The future is uncertain, but it is digital


Here’s the logic:

  • “Education is now the number one economic priority in today’s global economy”— John Naisbitt (1998, Megatrends)
  • Developments in machine learning and AI should deliver truly global education technology
  • So that, by 2030, the largest company on the Internet is going to be a currently unknown education-based company.

This is the prediction Thomas Frey (senior futurist at the DaVinci Institute) reached through considering trends in technology over the last decade.

It’s a great job if you can get it (albeit with minimal scope for performance-related pay), but the predictions of very few futurists have actually come to pass. As a boy, my much-loved 1976 Usborne Book of the Future, stuffed with graphic images of the space race, influenced world my adult self would inhabit: in the future, I imagined a flying car on the drive, annual holidays on Mars and moon-based zero-G Olympics. I have now come to terms with a very different 21st Century technological reality; one where an all-encompassing digital world is full of excitement and potential.

Should we take heed of Frey’s prediction and be looking out for and investing in education technology that could dominate on a global scale? The potential of the ed-tech market to mirror ad-tech and produce some corporate behemoths is yet to materialise, but are we on the cusp of this?

The biggest companies in history have all come about at times of massive economic or cultural change, shifts or developments: colonial globalisation led to the Dutch East India Company achieving an astonishing market cap with a modern equivalent of $7.4Tn, standard Oil capitalised on the motorised transport revolution to reach a modern market cap of over $900Bn, while the computer revolution of the 1980’s produced Apple and Microsoft, spring-boarding the tech domination of fast growth and high cap companies.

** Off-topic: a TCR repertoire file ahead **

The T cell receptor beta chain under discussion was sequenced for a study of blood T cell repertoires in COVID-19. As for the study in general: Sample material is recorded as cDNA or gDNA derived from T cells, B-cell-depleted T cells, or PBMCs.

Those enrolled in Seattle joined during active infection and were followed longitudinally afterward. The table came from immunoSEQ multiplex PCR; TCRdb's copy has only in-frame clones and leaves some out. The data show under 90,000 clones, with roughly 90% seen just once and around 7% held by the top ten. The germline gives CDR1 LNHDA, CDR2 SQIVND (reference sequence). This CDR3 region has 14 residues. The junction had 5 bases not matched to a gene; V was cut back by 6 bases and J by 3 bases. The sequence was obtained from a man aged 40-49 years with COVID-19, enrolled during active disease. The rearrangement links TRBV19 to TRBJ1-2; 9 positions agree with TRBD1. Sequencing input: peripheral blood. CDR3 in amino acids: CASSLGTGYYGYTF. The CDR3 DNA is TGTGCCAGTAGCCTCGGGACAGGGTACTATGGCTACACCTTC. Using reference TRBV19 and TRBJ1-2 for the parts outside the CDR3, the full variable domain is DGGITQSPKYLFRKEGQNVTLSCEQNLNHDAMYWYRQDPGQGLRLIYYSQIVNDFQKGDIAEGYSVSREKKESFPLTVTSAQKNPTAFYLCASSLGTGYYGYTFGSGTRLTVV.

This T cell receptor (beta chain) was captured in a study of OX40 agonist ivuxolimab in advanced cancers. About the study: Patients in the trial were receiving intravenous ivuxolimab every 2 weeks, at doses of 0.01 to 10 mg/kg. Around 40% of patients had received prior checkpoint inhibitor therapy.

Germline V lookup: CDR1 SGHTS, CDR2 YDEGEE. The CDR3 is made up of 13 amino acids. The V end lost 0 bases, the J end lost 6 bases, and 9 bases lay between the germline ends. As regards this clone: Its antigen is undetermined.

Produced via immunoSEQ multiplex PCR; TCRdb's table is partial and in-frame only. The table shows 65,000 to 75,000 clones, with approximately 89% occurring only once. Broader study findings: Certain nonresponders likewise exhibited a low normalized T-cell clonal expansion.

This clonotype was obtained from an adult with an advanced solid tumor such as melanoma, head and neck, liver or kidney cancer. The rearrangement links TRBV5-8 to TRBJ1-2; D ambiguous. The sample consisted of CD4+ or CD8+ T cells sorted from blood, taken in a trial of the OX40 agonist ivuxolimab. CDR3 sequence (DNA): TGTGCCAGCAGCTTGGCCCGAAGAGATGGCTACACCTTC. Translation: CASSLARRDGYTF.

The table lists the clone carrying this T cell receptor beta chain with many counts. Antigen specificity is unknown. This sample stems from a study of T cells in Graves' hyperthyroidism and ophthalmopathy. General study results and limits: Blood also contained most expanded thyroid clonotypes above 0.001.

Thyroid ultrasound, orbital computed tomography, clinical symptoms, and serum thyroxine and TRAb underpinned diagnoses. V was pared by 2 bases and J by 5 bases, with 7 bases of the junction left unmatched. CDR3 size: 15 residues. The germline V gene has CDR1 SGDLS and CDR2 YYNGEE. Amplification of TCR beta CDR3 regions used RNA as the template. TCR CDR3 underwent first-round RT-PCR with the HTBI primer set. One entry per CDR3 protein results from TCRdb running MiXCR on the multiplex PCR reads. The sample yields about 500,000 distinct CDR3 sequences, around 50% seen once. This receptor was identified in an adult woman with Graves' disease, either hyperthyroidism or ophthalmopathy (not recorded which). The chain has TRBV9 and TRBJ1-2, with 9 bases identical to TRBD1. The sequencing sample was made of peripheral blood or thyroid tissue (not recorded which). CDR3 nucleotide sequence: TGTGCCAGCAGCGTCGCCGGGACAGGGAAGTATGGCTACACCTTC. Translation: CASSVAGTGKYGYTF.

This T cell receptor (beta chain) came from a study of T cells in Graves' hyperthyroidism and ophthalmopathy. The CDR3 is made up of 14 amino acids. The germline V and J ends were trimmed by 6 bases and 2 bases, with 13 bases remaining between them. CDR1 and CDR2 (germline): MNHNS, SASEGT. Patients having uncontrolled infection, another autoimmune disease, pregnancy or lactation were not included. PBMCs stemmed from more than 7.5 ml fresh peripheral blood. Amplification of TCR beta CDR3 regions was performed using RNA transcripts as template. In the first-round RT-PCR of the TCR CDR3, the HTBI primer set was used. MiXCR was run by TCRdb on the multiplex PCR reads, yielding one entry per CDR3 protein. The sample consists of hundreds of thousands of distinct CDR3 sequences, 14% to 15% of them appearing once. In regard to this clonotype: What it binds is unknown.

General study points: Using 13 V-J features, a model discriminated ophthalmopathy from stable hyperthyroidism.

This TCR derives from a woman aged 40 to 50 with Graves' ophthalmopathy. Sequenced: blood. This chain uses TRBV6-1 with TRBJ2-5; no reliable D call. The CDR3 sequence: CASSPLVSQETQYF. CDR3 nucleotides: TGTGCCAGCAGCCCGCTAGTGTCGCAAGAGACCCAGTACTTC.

Are we in such a time of seismic change now? Are developments in machine learning and AI — coupled with Globalisation 2.0 — setting the scene for a new education company to grow to the very largest scale?

Back in 2007 (The Future of Education), Frey proposed eight key trends driving change in education that would effect his prediction:

  1. Transition from teaching to learning: in the future, teachers will transition from topic experts to a role in which they act more as guides and coaches.
  2. Exponential growth in information: information is no longer just text-based, but also graphical, musical, audio and visual and available in enormous volume online.
  3. Courseware vacuum: the learning system of the future will have a single access point for all of its courses and encompass all content.
  4. Gulf between Literates and Super-Literates: courseware will become an alternative to publishing papers or writing books, and will serve as an additional channel for the super-literates to disseminate their understanding of the world.
  5. Touch Points for interacting are changing: classroom-centric education is not necessary for learning.
  6. Learning drivers: worldwide economic development lead more people to be educated more and for longer.
  7. Hyper-individuality: we are much more concerned about finding products that will satisfy our own particular needs.
  8. Consumers become producers: new generations of tools and equipment are allowing people to shift their role from consumer to producer.

Reflecting on these a decade later it seems a pretty good list, much of which was already underway in 2007, but arguably hasn’t yet produced massive change in education technology. Frey went on to scope an open courseware system that could form the backbone of a new global education delivery system. Since he wrote his paper, courseware has developed into a major market with some massive players, but none seem on course to reach the giddy heights that Frey predicted. The ubiquitous lists of ed-tech companies to watch always include courseware companies, but many are subject or education-stage specific and unlikely to match Frey’s blueprint for global domination.